Top 5 toxins to avoid this EASTER
By Dr. Aubrie Smith, Veterinarian
1. Easter Grass
This festive Easter decoration can be very appealing to our pets, especially cats. Our pets cannot break down this plastic material in their digestive tract. This can lead to gastrointestinal obstruction and need for hospitalization and even surgical removal.
There are a few reasons chocolate ingestion is bad for animals. First, chocolate contains theobromine (product of the cacao plant) and caffeine. Unfortunately, dogs are sensitive to both these components. Symptoms can include hyperactivity, increased heart rate, tremors, seizures, and even death if ingested at a high dose. Second, chocolate has a fair amount of fat within it. A sudden high fatty meal can cause acute inflammation within the pancreas called pancreatitis. This causes vomiting, diarrhea, abdominal pain, and in some cases it can be lethal.
3. Table Scraps
If guests are visiting to celebrate this holiday, please remind them not to feed your pet any table scraps. Any new foods in your pet’s diet can cause gastrointestinal upset manifested by vomiting and diarrhea. Alcohol, onions, garlic, raisins, grapes, and macadamia nuts are ingredients you especially want to avoid.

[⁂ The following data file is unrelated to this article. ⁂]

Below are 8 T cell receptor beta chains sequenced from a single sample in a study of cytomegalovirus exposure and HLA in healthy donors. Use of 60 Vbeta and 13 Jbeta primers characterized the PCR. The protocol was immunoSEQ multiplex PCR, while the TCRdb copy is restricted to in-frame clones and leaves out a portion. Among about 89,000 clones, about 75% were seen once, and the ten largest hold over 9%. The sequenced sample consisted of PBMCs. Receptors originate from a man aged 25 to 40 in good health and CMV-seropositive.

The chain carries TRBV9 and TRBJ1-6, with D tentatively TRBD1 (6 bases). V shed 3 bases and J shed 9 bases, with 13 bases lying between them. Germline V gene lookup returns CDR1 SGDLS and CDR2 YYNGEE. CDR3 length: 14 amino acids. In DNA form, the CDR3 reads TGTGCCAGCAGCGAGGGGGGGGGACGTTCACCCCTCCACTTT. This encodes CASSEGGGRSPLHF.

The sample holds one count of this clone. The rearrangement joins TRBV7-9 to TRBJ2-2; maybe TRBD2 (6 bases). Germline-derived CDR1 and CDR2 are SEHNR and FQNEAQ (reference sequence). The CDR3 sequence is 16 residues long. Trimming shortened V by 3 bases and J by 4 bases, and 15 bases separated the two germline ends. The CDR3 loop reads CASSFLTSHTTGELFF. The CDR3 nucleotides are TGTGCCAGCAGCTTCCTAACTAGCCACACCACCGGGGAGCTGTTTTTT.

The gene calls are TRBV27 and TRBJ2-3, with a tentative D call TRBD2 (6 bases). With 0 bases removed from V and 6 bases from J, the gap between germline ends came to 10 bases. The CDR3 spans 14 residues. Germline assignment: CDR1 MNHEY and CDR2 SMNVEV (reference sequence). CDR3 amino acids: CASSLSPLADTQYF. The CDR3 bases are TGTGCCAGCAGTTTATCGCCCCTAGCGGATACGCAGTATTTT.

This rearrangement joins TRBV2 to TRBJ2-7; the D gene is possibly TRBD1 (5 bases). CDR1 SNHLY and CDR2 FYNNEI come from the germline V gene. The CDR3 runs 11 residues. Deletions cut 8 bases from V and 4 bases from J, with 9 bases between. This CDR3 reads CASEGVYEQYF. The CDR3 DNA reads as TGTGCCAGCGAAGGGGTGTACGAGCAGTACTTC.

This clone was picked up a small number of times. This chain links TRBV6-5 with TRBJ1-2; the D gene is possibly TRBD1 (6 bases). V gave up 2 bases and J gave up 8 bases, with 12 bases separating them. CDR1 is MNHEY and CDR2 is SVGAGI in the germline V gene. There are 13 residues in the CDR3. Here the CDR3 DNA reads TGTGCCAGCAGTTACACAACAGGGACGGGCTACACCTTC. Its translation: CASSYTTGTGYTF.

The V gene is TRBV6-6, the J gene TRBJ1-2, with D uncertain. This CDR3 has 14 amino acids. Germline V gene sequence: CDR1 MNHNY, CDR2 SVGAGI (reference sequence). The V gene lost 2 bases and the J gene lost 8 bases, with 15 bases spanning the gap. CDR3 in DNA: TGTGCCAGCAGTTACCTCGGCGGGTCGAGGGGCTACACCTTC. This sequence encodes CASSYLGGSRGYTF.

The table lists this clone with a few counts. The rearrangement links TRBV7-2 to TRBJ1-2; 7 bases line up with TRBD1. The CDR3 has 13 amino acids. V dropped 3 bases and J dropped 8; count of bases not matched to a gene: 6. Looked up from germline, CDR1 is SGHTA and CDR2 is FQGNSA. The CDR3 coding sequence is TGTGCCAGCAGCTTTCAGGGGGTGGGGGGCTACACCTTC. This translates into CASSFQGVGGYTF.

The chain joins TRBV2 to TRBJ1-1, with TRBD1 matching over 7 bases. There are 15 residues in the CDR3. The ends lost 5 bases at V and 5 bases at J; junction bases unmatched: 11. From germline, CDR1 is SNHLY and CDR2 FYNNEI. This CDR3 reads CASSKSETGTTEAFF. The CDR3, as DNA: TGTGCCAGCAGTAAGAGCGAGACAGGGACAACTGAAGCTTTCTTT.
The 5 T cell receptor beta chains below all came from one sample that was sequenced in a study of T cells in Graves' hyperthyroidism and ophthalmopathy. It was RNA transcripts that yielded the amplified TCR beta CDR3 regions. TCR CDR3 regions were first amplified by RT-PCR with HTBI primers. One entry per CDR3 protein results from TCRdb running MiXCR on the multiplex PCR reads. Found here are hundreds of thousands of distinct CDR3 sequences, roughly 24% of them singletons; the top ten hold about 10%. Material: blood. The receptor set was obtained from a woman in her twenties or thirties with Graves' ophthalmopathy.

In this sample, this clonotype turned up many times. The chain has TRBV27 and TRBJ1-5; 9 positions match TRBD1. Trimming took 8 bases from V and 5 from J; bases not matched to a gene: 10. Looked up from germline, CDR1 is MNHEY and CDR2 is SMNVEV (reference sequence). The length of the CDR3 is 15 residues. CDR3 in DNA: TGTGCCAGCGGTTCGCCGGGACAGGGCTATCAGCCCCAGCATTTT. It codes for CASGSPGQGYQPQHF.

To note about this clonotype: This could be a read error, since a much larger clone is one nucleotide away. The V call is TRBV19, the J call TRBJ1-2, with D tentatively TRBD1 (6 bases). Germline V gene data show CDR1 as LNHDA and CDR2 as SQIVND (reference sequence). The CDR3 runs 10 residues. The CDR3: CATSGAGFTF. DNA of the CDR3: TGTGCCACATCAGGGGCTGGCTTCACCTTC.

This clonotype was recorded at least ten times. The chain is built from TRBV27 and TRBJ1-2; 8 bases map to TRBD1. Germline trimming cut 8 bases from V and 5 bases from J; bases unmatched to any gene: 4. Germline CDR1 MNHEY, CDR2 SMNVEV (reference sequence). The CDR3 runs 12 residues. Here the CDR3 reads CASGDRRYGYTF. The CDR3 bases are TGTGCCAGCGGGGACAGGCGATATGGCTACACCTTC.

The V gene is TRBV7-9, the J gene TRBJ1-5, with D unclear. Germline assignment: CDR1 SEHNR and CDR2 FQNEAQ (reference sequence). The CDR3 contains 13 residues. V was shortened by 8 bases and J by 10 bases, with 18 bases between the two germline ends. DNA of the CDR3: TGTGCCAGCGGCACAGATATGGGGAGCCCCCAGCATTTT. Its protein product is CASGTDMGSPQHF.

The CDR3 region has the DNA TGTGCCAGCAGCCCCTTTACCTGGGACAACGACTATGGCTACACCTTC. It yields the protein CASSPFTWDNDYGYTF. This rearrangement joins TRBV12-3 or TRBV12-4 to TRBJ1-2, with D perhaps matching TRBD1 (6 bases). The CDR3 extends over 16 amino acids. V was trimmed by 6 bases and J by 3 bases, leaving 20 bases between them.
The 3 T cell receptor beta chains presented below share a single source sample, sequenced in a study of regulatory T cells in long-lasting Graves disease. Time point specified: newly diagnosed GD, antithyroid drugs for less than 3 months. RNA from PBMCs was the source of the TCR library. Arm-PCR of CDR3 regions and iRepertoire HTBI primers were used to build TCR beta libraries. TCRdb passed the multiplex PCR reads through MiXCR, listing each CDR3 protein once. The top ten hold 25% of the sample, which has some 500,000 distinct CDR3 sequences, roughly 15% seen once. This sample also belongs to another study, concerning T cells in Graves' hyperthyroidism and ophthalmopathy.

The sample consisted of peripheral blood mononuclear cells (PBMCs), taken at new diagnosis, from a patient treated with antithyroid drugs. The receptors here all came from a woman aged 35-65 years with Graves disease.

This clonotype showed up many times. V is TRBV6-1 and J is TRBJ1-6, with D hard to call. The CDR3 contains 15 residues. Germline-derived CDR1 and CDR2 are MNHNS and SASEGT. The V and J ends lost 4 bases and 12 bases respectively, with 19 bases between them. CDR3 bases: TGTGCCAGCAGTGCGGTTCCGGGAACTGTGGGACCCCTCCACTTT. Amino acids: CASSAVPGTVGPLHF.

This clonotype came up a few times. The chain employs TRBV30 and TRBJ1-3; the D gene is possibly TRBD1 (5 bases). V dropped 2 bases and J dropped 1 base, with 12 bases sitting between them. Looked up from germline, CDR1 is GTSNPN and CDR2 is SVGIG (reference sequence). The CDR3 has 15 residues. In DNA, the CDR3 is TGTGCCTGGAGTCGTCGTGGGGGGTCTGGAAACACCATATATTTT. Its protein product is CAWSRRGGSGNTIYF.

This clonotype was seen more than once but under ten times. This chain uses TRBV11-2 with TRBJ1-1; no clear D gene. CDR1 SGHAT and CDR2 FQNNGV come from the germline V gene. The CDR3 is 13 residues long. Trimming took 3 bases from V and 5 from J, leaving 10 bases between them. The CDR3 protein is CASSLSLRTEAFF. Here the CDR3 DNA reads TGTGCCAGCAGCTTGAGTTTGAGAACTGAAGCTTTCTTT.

While they may look beautiful in your home, please avoid these lily species in your home if you have cats. Lilium and Hemerocallis can cause acute kidney failure in cats. This includes Easter lily, Tiger lily, Stargazer lily, and some Daylilies. All parts of the plant are toxic and only a small amount is needed to cause damage (even less than one leaf)!
5. Lawn Care Products
Warmer weather inspires us to revamp our yards. Many fertilizers, pesticides, and herbicides are toxic to your pet. Please follow the instructions on the product label and remove any toys or bowls that may be outside before applying. Keep unused products in locked containers outside of your pet’s access and make sure the ground is dry before letting your pet enjoy the lawn.
We are here 24 hours a day to help you and your fur baby. If you have concerns that your pet has consumed any of these Easter dangers, please contact us or your family veterinarian. Your health care team may recommend contacting the Pet Poison Helpline (855-764-7661) or ASPCA Poison Control Center (888-426-4435) to inquire further about the specific product ingredients and treatment recommendations based on your pet’s weight.
Happy Easter from all of us at Rocky Gorge!